Understanding equal division of assets and liabilities
Dividing Community Property
In California, all property of a married person is classified as either the separate property of one spouse, or community property that is owned by both spouses jointly.
California law requires equal division of community assets and liabilities. Separate property of each party should be listed and confirmed to that party. Which assets will be divided equally and in-kind, and which will be allocated solely to one party or the other to produce this equal division should be discussed. Our mediators will help you create productive discussions about dividing the items listed below.
Asset and Liabilities Checklist
Remember to deal with all of these assets and liabilities:
- Family Residence, with its loans.
- Other Real Property, with its loans. This includes time-shares.
- Owner-Operated Businesses, including corporations, partnerships and sole proprietorships.
- Life Insurance insures each party’s life, together with cash value.
- Employee Benefits, including stock, stock options, pension and profit-sharing, retirement, ESOP, stock purchase, accrued sick and vacation pay, paid time off, “comp time.”
- Investments, including limited partnerships, joint ventures and other such investments.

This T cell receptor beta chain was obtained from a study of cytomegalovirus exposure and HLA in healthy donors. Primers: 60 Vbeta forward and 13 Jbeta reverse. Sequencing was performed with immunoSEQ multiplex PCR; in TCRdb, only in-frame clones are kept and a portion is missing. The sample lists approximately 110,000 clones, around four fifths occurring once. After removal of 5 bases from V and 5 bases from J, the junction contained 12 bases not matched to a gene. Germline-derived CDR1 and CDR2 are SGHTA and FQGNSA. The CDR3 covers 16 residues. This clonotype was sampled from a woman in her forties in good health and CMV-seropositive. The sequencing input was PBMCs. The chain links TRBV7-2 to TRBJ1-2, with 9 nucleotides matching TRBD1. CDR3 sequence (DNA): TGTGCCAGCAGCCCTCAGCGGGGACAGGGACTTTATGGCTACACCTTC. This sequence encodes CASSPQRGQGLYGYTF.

- Account Balances on deposit in the checking, savings, credit union, brokerage, and other institutional accounts. This includes IRA’s, CD’s and other such cash accounts.
- Stock and Stock Options, Bonds
- Vehicles, with their loans (cars, trucks, airplanes, motorcycles, boats).
- Household Furniture, furnishings, equipment and personal effects.
- Lawsuits, proceeds or liabilities.
- Money Owed To Others (loans made, lines of credit, second mortgages, and so forth)
- Money Owed To You
- Intellectual Property (royalties, patents, computer programs, prizes, and the like, including work in progress at separation).
- Frequent Flier Miles accrued during marriage.
- Club Memberships or Season Tickets
- Cemetery Plots
- Reimbursements and Credits Owed for payments of marital bills or loans made after separation.
* Adapted from Jordan & Miller, “Settlement Checklist.” Reprinted with permission.